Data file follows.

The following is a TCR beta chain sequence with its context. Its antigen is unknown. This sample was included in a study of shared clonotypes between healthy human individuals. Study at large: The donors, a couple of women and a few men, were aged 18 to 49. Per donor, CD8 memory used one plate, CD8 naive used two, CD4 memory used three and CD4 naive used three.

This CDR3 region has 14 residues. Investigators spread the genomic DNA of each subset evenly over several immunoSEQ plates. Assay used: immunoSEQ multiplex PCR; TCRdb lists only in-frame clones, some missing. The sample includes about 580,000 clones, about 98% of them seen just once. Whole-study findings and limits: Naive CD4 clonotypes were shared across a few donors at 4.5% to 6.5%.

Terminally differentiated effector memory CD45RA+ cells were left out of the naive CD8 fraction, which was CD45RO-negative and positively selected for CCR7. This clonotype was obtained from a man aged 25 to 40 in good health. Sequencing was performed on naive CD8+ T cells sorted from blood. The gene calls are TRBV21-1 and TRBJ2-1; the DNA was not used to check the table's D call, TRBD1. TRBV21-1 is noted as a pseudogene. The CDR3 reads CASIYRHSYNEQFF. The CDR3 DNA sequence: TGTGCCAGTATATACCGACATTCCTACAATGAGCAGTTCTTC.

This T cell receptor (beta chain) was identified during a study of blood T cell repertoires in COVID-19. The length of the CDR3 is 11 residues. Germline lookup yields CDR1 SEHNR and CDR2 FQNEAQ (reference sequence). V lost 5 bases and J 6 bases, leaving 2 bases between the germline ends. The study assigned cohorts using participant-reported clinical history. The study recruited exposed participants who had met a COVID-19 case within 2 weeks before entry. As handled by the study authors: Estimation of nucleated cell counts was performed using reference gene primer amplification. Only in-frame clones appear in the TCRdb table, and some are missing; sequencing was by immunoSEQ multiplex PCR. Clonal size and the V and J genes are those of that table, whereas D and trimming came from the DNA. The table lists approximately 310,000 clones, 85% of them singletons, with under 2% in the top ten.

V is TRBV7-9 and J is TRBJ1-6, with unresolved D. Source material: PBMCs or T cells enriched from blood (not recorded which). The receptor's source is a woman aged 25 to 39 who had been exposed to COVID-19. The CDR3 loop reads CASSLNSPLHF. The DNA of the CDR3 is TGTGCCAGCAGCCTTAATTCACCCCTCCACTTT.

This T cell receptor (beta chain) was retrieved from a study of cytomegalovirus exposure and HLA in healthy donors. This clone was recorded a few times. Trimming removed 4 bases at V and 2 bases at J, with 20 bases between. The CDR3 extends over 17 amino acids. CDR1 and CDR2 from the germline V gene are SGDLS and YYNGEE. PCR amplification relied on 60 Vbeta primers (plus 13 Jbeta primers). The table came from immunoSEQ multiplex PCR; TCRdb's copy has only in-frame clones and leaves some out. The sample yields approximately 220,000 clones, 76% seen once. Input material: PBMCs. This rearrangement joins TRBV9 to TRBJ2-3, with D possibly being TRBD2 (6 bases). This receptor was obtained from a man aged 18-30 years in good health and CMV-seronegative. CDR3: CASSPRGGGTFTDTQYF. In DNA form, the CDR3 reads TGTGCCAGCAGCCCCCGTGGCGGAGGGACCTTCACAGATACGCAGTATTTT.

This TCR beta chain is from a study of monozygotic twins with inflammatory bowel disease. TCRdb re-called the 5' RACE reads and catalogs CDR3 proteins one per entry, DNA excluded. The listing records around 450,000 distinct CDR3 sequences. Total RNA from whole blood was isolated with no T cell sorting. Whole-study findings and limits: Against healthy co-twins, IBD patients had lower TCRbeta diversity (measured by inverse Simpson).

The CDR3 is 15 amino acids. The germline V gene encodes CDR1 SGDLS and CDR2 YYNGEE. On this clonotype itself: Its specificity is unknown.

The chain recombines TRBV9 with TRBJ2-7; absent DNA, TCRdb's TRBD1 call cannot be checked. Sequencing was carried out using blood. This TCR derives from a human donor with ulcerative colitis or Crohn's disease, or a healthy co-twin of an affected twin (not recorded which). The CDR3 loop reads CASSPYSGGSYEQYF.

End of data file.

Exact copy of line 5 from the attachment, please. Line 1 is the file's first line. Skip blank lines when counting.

V is TRBV7-9 and J is TRBJ1-6, with unresolved D. Source material: PBMCs or T cells enriched from blood (not recorded which). The receptor's source is a woman aged 25 to 39 who had been exposed to COVID-19. The CDR3 loop reads CASSLNSPLHF. The DNA of the CDR3 is TGTGCCAGCAGCCTTAATTCACCCCTCCACTTT.